Pence Denies He Knew Anything About Flynn, Though That Was His Job

“Hello, sir, and whom might you be?” Photo: Mario Tama/Getty Images

If Mike Pence goes from being an Indiana governor with questionable reelection prospects to the leader of the free world in a few short years, he will have pulled off one of the most stunning reversals in American politics. However, at the moment, he’s in quite the pickle. He’s serving an erratic and scandal-plagued president who values loyalty so much that he allegedly pressured the FBI director to say he supports him. If Pence aligns himself too closely with Trump, he could wind up being forced out of politics along with him, or worse. Yet distancing himself and appearing too ambitious could incur Trump’s wrath, costing him his job even sooner.

Pence’s solution: Promote the administration’s talking points, and if you’re accused of lying, quietly portray yourself as the victim of the slick political players you work with.

Pence used this strategy very effectively when it was revealed that National Security Adviser Michael Flynn discussed U.S. sanctions with Russian ambassador Sergey Kislyak. This was a problem for Pence since he had insisted on Face the Nation that Flynn did no such thing. In February, Flynn was forced to resign not for having inappropriate talks with the Russian ambassador, but for lying to Pence.

The Flynn controversy came up again about a month later, when it was reported that Flynn had warned the Trump transition team — which was led by Pence — that he might need to register as a foreign agent for his lobbying work with Turkey. Flynn was hired anyway, and when he retroactively registered in March, Pence suggested he knew nothing about the issues surrounding Flynn’s lobbying. In a Fox News interview he said twice, unprompted, that it was “the first I’d heard of it.”

This week the New York Times reported that Flynn hadn’t just warned the Trump transition team about possibly being a foreign agent; he also revealed that federal investigators were looking into his lobbying work. On Thursday, an unnamed White House spokesperson issued a brief statement declaring that the unnamed sources who spoke to the Times were “flat wrong.”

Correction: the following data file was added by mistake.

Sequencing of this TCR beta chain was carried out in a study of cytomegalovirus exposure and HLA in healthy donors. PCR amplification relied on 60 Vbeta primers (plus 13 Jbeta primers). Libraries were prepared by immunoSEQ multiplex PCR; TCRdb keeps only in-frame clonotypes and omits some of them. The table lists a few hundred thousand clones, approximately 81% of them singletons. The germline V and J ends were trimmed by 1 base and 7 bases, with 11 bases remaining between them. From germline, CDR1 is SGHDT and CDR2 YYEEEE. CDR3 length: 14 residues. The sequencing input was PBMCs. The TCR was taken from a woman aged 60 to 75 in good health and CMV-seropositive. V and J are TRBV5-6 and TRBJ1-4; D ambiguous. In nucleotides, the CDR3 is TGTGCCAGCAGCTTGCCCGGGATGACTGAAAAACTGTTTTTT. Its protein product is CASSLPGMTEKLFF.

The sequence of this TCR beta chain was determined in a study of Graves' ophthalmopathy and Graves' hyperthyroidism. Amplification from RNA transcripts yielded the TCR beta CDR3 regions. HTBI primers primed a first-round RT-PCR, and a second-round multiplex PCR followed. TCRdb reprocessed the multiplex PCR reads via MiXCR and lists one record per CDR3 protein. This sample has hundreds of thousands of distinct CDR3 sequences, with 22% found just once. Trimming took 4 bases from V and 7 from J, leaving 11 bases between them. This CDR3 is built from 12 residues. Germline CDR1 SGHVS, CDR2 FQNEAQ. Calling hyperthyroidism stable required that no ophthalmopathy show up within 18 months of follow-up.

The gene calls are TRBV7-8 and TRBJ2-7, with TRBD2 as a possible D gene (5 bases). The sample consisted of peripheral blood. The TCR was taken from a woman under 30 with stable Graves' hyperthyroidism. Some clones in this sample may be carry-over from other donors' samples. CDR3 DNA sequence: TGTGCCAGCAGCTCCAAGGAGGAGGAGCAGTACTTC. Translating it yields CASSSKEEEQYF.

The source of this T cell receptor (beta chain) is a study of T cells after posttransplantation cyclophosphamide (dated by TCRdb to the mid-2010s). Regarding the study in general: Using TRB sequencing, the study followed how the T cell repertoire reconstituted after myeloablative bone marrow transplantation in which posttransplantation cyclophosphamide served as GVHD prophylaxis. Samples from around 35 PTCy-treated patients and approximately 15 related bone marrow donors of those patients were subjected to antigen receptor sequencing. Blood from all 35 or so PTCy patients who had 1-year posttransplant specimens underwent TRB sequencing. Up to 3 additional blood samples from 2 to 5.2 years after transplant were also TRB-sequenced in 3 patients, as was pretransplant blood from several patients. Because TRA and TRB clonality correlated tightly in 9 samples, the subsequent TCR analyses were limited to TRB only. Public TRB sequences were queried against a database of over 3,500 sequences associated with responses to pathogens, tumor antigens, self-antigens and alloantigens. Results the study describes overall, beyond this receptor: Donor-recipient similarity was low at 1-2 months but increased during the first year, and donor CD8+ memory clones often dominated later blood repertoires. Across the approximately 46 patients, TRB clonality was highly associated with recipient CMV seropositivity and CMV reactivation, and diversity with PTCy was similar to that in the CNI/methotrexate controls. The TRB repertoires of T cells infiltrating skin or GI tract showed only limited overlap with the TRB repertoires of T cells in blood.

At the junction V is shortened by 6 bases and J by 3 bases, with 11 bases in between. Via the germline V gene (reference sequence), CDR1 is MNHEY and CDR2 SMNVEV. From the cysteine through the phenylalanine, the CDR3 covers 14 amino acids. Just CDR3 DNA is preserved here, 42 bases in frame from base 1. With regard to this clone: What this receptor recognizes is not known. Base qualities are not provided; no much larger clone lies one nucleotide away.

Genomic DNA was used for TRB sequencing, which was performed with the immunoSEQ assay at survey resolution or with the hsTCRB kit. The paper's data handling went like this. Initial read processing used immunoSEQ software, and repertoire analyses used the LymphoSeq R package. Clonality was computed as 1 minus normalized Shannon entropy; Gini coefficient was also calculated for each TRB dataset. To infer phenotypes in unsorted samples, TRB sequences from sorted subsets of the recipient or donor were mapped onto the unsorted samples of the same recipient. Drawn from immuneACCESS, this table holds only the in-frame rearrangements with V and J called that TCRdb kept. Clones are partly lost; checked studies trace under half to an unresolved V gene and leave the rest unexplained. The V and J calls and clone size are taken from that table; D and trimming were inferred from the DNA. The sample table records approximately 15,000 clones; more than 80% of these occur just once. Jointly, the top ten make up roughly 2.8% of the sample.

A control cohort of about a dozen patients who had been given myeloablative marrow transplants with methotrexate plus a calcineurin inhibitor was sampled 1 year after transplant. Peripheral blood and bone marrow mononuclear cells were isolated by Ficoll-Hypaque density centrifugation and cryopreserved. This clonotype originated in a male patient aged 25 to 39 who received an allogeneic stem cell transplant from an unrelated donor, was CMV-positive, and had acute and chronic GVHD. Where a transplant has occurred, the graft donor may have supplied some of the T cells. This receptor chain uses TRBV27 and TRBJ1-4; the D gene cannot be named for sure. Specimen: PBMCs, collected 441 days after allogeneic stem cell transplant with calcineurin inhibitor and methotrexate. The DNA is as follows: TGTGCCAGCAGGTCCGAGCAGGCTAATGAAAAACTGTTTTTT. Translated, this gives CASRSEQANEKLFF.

A Pence aide, who also declined to be named, added, “The vice president stands by his comments in March upon first hearing the news regarding General Flynn’s ties to Turkey and fully supports the president’s decision to ask for General Flynn’s resignation.”

This would seem to suggest that Pence did a terrible job as head of the transition team and didn’t even know how to Google Flynn. But hours later a source floated a possible explanation to NBC News: People on the transition team intentionally kept things from the vice-president-elect. “There’s a pattern as it relates to the Flynn situation — vis a vis Pence — that he was never, either intentionally or unintentionally, made aware of the facts,” the source said.

The source then tried to distance Pence from Flynn, saying the two men “never” had a personal relationship and “you never saw him promoting Flynn.” It was Trump who wanted Flynn to have a position in his administration, but the source — who some speculated might be might Pence — made it clear that no one is faulting the president.

The source close to the administration did not blame President Donald Trump for allegedly not making the vice president aware, suggesting it was likely the president had assumed Pence and his team were “in the loop.”

So who’s to blame? Perhaps White House Counsel Don McGahn, who reportedly had several talks with Flynn’s lawyers about his lobbying while serving as chief lawyer for the transition. “It’s also a fact that if [Flynn] told McGahn that during the transition, it’s also a fact that not only was Pence not made aware of that, no one around Pence was as well,” the source said. “And that’s an egregious error — and it has to be intentional. It’s either malpractice or intentional, and either are unacceptable.”

Still, how could Pence claim in March that he’d just learned about Flynn’s questionable lobbying when it was widely reported in the months after the election, and Representative Elijah Cummings even wrote Pence a letter on November 18 bringing the matter to his attention? “I’m not sure we saw the letter,” said the source.

Pence sparked another controversy this week when he filed paperwork to launch his own PAC, the Great America Committee, which is a first for a sitting vice-president. With all the talk of “President Pence” this week, it seemed odd that he was suddenly separating his political activity from Trump’s.

But late on Thursday night the Daily Beast reported that the president and his top aides had signed off on the move. “The vice president wanted to ensure that the president and senior administration officials agreed that this was wise and necessary,” said Nick Ayers, Pence’s adviser. Ayers said campaign finance lawyers had recommended that this was the best way for Pence to shift assets from his state campaigns into a federal account.

It seems that Pence has a lot to learn about the cynical, duplicitous way people operate in Washington. A senior administration adviser noted to CNN on Thursday that after all the controversy this week, Pence “looks tired” — though he will continue to be a “loyal soldier” because he’s “a relentlessly positive guy.”

“We certainly knew we needed to be prepared for the unconventional,” said the Pence aide, but “not to this extent.” Pence is just a simple Midwestern governor (and six-term congressman). How was he to know that the candidate who invited Russia to hack his opponent and joked about groping women would get into so much trouble as president?

Pence Denies He Knew About Flynn, Though That Was His Job